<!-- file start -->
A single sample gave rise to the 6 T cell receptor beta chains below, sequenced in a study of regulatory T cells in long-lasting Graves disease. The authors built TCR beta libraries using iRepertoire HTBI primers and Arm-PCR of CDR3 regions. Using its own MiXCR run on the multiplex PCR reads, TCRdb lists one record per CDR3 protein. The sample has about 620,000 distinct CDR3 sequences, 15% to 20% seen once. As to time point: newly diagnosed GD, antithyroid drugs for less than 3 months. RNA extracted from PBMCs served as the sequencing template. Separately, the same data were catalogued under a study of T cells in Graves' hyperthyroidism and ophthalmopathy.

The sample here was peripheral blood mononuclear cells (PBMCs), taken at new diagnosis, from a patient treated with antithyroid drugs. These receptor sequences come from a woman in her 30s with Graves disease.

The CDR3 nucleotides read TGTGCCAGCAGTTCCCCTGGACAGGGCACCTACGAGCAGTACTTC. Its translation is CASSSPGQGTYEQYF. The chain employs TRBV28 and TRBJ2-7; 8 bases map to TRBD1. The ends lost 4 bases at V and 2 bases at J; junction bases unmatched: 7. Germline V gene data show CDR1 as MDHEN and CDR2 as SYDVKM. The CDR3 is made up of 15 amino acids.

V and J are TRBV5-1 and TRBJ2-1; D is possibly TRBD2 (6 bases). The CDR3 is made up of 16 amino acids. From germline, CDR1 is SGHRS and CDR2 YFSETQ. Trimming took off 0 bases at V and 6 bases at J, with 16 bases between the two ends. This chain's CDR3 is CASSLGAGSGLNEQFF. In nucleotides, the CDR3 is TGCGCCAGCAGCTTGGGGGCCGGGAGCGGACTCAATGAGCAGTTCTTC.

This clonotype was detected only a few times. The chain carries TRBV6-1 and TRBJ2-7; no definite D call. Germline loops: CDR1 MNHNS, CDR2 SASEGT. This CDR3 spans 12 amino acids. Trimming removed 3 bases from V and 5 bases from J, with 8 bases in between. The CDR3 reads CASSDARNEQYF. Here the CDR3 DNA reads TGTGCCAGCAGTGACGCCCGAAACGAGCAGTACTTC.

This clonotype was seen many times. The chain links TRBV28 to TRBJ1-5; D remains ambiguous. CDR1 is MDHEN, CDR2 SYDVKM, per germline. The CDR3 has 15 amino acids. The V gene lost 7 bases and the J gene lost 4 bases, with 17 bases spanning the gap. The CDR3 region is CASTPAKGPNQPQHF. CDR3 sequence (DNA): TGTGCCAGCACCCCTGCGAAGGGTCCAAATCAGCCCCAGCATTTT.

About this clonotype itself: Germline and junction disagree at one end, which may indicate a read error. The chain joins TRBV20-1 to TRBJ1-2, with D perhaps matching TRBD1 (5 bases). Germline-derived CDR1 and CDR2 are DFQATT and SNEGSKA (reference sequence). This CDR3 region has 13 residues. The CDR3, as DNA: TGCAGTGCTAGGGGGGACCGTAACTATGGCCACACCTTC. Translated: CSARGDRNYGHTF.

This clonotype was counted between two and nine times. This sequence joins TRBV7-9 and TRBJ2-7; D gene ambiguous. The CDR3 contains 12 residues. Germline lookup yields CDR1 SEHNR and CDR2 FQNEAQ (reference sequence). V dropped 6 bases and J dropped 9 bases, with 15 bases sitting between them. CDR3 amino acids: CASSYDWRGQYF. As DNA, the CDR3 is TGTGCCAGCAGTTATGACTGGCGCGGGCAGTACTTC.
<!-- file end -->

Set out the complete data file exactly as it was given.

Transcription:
A single sample gave rise to the 6 T cell receptor beta chains below, sequenced in a study of regulatory T cells in long-lasting Graves disease. The authors built TCR beta libraries using iRepertoire HTBI primers and Arm-PCR of CDR3 regions. Using its own MiXCR run on the multiplex PCR reads, TCRdb lists one record per CDR3 protein. The sample has about 620,000 distinct CDR3 sequences, 15% to 20% seen once. As to time point: newly diagnosed GD, antithyroid drugs for less than 3 months. RNA extracted from PBMCs served as the sequencing template. Separately, the same data were catalogued under a study of T cells in Graves' hyperthyroidism and ophthalmopathy.

The sample here was peripheral blood mononuclear cells (PBMCs), taken at new diagnosis, from a patient treated with antithyroid drugs. These receptor sequences come from a woman in her 30s with Graves disease.

The CDR3 nucleotides read TGTGCCAGCAGTTCCCCTGGACAGGGCACCTACGAGCAGTACTTC. Its translation is CASSSPGQGTYEQYF. The chain employs TRBV28 and TRBJ2-7; 8 bases map to TRBD1. The ends lost 4 bases at V and 2 bases at J; junction bases unmatched: 7. Germline V gene data show CDR1 as MDHEN and CDR2 as SYDVKM. The CDR3 is made up of 15 amino acids.

V and J are TRBV5-1 and TRBJ2-1; D is possibly TRBD2 (6 bases). The CDR3 is made up of 16 amino acids. From germline, CDR1 is SGHRS and CDR2 YFSETQ. Trimming took off 0 bases at V and 6 bases at J, with 16 bases between the two ends. This chain's CDR3 is CASSLGAGSGLNEQFF. In nucleotides, the CDR3 is TGCGCCAGCAGCTTGGGGGCCGGGAGCGGACTCAATGAGCAGTTCTTC.

This clonotype was detected only a few times. The chain carries TRBV6-1 and TRBJ2-7; no definite D call. Germline loops: CDR1 MNHNS, CDR2 SASEGT. This CDR3 spans 12 amino acids. Trimming removed 3 bases from V and 5 bases from J, with 8 bases in between. The CDR3 reads CASSDARNEQYF. Here the CDR3 DNA reads TGTGCCAGCAGTGACGCCCGAAACGAGCAGTACTTC.

This clonotype was seen many times. The chain links TRBV28 to TRBJ1-5; D remains ambiguous. CDR1 is MDHEN, CDR2 SYDVKM, per germline. The CDR3 has 15 amino acids. The V gene lost 7 bases and the J gene lost 4 bases, with 17 bases spanning the gap. The CDR3 region is CASTPAKGPNQPQHF. CDR3 sequence (DNA): TGTGCCAGCACCCCTGCGAAGGGTCCAAATCAGCCCCAGCATTTT.

About this clonotype itself: Germline and junction disagree at one end, which may indicate a read error. The chain joins TRBV20-1 to TRBJ1-2, with D perhaps matching TRBD1 (5 bases). Germline-derived CDR1 and CDR2 are DFQATT and SNEGSKA (reference sequence). This CDR3 region has 13 residues. The CDR3, as DNA: TGCAGTGCTAGGGGGGACCGTAACTATGGCCACACCTTC. Translated: CSARGDRNYGHTF.

This clonotype was counted between two and nine times. This sequence joins TRBV7-9 and TRBJ2-7; D gene ambiguous. The CDR3 contains 12 residues. Germline lookup yields CDR1 SEHNR and CDR2 FQNEAQ (reference sequence). V dropped 6 bases and J dropped 9 bases, with 15 bases sitting between them. CDR3 amino acids: CASSYDWRGQYF. As DNA, the CDR3 is TGTGCCAGCAGTTATGACTGGCGCGGGCAGTACTTC.